Skateboarding here seems to finally be breaking into the mainstream after the Olympics. Japan got to host the first ever Olympic skateboarding event in 2021, and many Japanese skaters had an incredible showing. So what's the future of skateboarding here as a sport? How will this affect the way that Japanese kids dedicate themselves to skating, as opposed to say, soccer or baseball? Also, how does a lifelong skater recommend enjoying Tokyo? We had a great discussion with professional skateboarder Daisuke Ikeda about his thoughts on these topics, and how he likes to enjoy his home turf.
Daisuke, like many athletes in extreme boardsports, grew up with his dad putting him on a board early; in his case, a snowboard. Outside of winter though, he found himself skateboarding, and quickly knew he liked being on the pavement better than the snow. After getting good enough to be sponsored by a brand, he, along with teammates Yuuto Horigome and Ike Keyaki, went to Los Angeles, California on a skate trip in 2016.
This, for Daisuke, was both a shock and serious opportunity for growth. The level of international skating he was thrust into blew his mind on one hand, but also, in his own words “broke the wall” for his own skating, pushing him to attempt bigger, more dangerous tricks he may not have otherwise. He was spoke positively about his time in LA for the consistently sunny weather, huge skate community, as well as availability of skate parks.
His return to Japan after that was a bit of an eye-opener about what is needed to progress Japanese skating. He felt Japanese skating as a whole isn’t up to global par yet, and kids now need to utilize their resources like smartphone videos and social media to connect with skaters around the world, try and make their own amateur video parts, and ideally travel.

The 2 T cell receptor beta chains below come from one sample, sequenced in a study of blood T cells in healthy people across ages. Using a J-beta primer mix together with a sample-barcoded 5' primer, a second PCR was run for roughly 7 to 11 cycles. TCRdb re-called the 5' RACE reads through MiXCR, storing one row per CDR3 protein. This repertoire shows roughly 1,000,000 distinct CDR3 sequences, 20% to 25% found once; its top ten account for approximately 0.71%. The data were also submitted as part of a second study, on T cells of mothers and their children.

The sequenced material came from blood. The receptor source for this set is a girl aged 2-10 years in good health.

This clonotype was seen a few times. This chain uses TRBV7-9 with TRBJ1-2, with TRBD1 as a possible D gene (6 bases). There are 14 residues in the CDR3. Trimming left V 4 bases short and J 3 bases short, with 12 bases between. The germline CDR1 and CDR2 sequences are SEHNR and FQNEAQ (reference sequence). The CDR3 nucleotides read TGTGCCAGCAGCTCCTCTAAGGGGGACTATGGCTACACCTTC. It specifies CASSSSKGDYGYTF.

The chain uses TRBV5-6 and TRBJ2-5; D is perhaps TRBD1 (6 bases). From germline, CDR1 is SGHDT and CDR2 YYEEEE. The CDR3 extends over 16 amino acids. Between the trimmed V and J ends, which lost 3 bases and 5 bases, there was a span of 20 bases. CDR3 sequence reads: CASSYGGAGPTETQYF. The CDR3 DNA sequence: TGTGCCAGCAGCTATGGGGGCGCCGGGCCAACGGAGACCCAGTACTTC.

While he said over and over that the “population” of serious skaters here is still too small, he was positive that we’re about to see an influx, and he also hopes that this will contribute to more skateparks being built; and hopefully “good” ones at that, actually designed by people who understand modern skateboarding.
Daisuke often finds himself skating at the “Shin-yokohama Skateboard Park”, one of the more famous ones in Japan. He said you can actually rent boards and a helmet there, so it’s a good option for someone looking to get started, or someone traveling without their board. Aside from that, the banks along the Tamagawa River of southern Tokyo have long open roads, and some good areas for meeting up with friends to practice tricks.
If friends visit from out of town, the main place he wants to take them is the area around Toyosu. This is the new location for Tokyo’s biggest fish market after it moved from Tsukiji, so there are great options for food, and lots of fresh pavement for him and his skater friends.
While most of Daisuke’s activities and recommendations revolve around skating, he talked about his post-skating rituals with his friends both local and from abroad. He loves ramen, and recommends Tantanmen. Tantanmen is a ramen dish easily recognized by its red, spicy soup, topped with ground meat, sesame seeds, and usually onions and greens. It’s a spicy, hearty meal for after you’ve used all your energy on the street, and best followed up with some soda at a nearby park. He personally likes Haginaka Park in his home turf of Ota Ward, the southeast corner of Tokyo. It’s a large park loved by locals, with playgrounds for kids, and even some train cars open to explore inside. This is a great way to spend an afternoon, and can give you a more “local” experience in a suburban area of Tokyo.
What’s in store for Daisuke next? He said he eventually wants to emigrate to America, but in the meantime, he wants to put skate spots in Japan on the map. He’s had positive feedback on Instagram when he posts videos from spots around Tokyo, people commenting about the cool scenery and architecture. Moreover, Daisuke hopes to find more ways to monetize skateboarding beyond merely contests and the Olympics, giving new skaters an avenue to support themselves doing what they love.
Daisuke uses skating to spread the world about Japan, and we want everyone to come see local spots for themselves. Once we can travel more freely, come visit Daisuke’s recommended places and discover your own secret spots too!